How should relationships and families be integrated into the community?
The community, while sharing similarities with monastic orders has far more in common with a campus university or kibbutz. A working collaborative commune in which people will invariably fall in love, have families and of course disputes. Evidently, there should be no restrictions on what kind of relationships are formed nor should there be any discrimination against any kind of sexual preference of any consenting community members. Children and co-habitation should also be permitted and there should be at no point the feeling that community enforces an ideal state of on the family or relationship model (unless of course there are signs of abuse).
If someone wants to join the community who already has a family and potentially with a wife or spouse who is outside the community there should be some deliberation of the entrance committe.
How are members elected to different positions?
Initially in a small community positions will be given to those most suited to the role and with the most experience. Ultimately a list of advocates amongst the top 10 in each department will be found and for each dept a random 3 will be selected to be the voting representatives for each department who will then vote for their preferred official.
The random element that regularly occurs in committees an selection processes exists for 2 reasons:
- To try keep the system free of corruption and loaded committees.
- The elected position will undoubtedly remove the selected individual from their research for a number of years, such a situation should be considered a necessary chore and not a privilege one strives towards.
How are decisions made in the community?
There appear to be (from previous entries ) a number of methods emerging. Firstly an elected official can make decisions within the purview of his elected position. Secondly, there are are both short term and long term committees made of a random selection of members. Short term committees are created to resolve disputes in the case of an individual vs another or an individual vs an elected official.
Long term committees are created for a number of years to have authority or expertise over a particular part of the legislation, chore distribution etc. In all cases committees should be chosen at random from an equal spread of disciplines, gender etc.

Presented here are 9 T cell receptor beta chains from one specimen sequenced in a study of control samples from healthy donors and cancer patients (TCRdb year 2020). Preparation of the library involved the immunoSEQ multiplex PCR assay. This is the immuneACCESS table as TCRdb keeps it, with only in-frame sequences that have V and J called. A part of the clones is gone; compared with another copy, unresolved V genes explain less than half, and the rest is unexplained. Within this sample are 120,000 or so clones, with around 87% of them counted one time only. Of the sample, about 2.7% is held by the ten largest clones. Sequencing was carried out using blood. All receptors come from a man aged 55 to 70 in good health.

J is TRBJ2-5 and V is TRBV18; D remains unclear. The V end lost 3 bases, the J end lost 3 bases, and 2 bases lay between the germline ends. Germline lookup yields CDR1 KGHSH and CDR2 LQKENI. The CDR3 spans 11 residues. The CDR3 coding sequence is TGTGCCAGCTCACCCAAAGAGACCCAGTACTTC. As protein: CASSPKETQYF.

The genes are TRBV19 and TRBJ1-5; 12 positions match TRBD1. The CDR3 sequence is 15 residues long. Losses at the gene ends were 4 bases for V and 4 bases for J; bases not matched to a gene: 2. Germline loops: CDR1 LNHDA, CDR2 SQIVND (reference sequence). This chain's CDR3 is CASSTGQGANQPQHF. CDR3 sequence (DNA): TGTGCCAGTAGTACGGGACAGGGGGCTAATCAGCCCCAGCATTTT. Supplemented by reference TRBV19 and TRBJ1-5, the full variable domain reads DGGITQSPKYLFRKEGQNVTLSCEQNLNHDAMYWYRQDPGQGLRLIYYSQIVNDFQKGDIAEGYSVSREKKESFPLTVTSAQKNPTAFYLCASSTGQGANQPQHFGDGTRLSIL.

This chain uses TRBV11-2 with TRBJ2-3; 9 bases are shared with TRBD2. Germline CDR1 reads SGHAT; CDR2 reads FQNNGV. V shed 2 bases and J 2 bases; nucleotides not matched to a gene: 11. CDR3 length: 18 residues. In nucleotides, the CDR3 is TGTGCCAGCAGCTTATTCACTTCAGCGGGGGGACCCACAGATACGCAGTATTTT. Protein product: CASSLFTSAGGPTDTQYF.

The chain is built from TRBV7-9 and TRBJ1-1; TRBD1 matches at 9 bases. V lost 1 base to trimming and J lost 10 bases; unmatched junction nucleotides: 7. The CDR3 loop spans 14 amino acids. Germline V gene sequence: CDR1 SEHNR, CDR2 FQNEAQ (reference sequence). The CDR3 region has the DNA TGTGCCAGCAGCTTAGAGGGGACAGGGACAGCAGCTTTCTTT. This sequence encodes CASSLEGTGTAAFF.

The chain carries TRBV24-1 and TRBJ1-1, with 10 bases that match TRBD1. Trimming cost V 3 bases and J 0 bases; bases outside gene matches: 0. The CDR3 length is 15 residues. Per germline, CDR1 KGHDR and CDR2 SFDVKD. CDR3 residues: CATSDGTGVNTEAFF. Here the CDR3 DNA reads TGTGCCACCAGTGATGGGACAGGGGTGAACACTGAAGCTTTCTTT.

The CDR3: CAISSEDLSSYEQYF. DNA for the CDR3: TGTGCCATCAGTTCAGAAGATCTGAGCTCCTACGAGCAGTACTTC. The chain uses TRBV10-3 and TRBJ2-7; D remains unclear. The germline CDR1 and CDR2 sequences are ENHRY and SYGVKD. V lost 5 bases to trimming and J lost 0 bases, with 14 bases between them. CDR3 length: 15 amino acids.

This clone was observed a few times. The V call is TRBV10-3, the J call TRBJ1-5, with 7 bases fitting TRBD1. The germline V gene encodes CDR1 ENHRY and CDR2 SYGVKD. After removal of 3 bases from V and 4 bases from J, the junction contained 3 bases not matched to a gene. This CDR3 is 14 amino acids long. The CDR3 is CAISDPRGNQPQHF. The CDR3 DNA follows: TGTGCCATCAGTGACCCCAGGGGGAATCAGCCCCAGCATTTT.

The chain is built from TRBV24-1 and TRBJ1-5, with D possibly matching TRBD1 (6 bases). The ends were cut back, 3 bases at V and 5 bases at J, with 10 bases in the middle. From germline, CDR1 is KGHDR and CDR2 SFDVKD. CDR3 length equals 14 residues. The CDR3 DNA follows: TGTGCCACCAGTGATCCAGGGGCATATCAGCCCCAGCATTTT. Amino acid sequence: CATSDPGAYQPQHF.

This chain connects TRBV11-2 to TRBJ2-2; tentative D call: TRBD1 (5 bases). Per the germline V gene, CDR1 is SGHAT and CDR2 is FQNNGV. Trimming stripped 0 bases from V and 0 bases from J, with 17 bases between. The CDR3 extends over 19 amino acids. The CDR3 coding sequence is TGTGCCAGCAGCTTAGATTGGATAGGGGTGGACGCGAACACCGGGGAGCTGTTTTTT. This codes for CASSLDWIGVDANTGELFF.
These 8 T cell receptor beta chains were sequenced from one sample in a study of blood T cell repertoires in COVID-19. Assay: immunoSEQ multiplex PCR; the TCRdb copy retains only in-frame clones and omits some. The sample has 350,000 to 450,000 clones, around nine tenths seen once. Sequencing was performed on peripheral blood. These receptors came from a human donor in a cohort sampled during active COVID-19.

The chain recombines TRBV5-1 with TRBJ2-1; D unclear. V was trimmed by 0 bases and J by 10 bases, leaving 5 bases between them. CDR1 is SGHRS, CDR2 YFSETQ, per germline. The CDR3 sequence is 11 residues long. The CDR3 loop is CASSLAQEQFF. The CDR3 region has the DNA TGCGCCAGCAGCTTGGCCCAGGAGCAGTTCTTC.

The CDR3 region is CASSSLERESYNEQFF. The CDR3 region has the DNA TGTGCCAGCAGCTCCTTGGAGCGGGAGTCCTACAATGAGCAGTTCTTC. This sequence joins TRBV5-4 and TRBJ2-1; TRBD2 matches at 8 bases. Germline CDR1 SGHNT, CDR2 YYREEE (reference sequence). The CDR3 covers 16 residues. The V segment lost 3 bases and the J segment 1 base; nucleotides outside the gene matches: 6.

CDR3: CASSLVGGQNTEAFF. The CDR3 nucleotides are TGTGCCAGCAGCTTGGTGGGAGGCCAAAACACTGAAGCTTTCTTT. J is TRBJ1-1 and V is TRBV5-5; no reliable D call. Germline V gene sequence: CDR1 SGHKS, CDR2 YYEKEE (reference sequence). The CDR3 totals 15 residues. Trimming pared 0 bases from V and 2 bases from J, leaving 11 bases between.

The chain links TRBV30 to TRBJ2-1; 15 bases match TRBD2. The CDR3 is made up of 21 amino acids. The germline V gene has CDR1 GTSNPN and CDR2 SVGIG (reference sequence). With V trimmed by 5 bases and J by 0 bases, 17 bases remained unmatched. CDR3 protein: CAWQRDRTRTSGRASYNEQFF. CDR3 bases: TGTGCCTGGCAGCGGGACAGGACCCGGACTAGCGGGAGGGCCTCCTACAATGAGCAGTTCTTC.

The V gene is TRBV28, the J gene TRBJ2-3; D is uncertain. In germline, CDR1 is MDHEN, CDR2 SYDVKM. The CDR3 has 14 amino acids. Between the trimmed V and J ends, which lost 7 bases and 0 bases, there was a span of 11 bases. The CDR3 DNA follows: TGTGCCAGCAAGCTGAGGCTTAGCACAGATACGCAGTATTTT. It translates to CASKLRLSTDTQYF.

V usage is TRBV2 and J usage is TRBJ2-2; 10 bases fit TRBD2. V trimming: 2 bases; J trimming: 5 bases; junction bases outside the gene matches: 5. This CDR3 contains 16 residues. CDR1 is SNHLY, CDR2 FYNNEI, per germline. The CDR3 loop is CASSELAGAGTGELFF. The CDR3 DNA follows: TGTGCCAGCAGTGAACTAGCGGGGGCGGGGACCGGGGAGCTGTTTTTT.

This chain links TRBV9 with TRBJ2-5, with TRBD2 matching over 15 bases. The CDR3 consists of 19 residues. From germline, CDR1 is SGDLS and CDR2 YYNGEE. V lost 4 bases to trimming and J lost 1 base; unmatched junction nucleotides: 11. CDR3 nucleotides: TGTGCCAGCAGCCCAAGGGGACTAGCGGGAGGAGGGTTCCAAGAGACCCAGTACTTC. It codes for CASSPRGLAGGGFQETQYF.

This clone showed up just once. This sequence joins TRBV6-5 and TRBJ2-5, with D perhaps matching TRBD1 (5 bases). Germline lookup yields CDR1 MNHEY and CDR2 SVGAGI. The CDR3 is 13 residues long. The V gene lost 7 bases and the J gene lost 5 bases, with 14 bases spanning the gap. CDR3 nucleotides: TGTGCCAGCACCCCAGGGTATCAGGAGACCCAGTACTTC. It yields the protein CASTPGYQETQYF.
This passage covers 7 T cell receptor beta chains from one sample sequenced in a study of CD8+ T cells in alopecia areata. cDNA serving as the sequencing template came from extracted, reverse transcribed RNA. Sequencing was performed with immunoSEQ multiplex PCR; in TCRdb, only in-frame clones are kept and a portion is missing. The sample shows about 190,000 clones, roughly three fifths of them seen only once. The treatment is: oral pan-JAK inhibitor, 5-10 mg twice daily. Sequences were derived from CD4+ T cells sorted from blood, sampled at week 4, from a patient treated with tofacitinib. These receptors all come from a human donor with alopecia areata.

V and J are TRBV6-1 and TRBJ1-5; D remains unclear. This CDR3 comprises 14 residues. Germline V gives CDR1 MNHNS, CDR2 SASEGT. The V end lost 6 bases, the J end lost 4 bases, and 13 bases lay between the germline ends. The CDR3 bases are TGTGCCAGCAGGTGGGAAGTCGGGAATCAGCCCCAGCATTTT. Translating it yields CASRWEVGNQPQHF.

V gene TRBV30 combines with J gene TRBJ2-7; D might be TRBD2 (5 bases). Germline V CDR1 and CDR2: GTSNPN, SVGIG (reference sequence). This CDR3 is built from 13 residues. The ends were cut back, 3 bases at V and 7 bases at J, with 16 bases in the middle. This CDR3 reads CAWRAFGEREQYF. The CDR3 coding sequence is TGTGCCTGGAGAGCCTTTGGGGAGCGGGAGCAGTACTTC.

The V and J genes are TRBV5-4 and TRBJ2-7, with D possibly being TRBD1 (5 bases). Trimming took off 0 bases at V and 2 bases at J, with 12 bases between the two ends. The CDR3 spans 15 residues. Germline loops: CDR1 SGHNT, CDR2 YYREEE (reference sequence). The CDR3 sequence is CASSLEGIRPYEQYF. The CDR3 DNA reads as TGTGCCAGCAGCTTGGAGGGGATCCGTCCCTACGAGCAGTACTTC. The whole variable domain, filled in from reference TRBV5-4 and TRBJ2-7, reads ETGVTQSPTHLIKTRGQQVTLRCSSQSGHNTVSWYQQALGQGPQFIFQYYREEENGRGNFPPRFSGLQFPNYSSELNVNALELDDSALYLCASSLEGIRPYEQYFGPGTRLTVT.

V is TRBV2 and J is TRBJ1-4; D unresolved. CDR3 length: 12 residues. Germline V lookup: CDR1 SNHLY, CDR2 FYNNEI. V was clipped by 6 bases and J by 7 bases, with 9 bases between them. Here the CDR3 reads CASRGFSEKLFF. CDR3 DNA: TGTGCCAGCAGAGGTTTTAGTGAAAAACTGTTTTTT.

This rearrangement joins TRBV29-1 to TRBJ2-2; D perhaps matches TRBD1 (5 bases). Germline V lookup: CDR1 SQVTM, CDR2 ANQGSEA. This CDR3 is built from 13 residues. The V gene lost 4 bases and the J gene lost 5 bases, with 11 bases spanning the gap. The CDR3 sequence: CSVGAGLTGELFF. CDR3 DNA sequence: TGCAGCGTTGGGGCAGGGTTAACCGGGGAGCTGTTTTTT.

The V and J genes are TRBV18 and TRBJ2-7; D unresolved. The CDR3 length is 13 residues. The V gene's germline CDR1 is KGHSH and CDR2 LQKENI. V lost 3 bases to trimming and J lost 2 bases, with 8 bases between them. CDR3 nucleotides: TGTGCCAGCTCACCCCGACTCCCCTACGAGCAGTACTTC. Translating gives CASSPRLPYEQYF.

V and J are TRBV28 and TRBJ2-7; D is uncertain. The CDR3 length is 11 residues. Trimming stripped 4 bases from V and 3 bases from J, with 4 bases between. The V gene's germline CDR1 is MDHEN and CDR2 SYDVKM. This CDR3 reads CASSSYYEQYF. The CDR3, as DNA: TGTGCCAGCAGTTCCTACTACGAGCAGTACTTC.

Finally a 2/3 majority is necessary to pass, accept, agree on a verdict if this doesn’t occur more debate time should be allowed and then more members should be added or compromises created.
How should new members be found?
The community should encourage new membership broadly through its website, through associations at universities and word of mouth. Affiliations to existing institutions and the creation of educational material software should help spread the word to encourage new members. Public debates and interaction should not be seen as a recruitment drive any interaction with the public should if asked only respond; “The community is always happy to welcome new members” we should be clear we don’t have ulterior motives to any of our acts that help the community and the world, our motive is what we are, what we do and we want the world to improve for the present and subsequent generations.
In fact certain responses should be crafted that give a unified response to all questions that are regularly demanded so the community can speak with one coherent response.
What technologies should be used?
Initially due to budget constraints, space, health and safety issues, the initial community should focus purely on computer and IT technologies. These provide the most utility for the lowest costs.
As for software a primarily open source approach fits in line with an organisation trying to help the world and future generations without extending the price tag.
As the community expands, gains members and space more labs and additional technologies can be integrated.
For the sake of expansion and diversity of members these labs should initially be multi-purpose.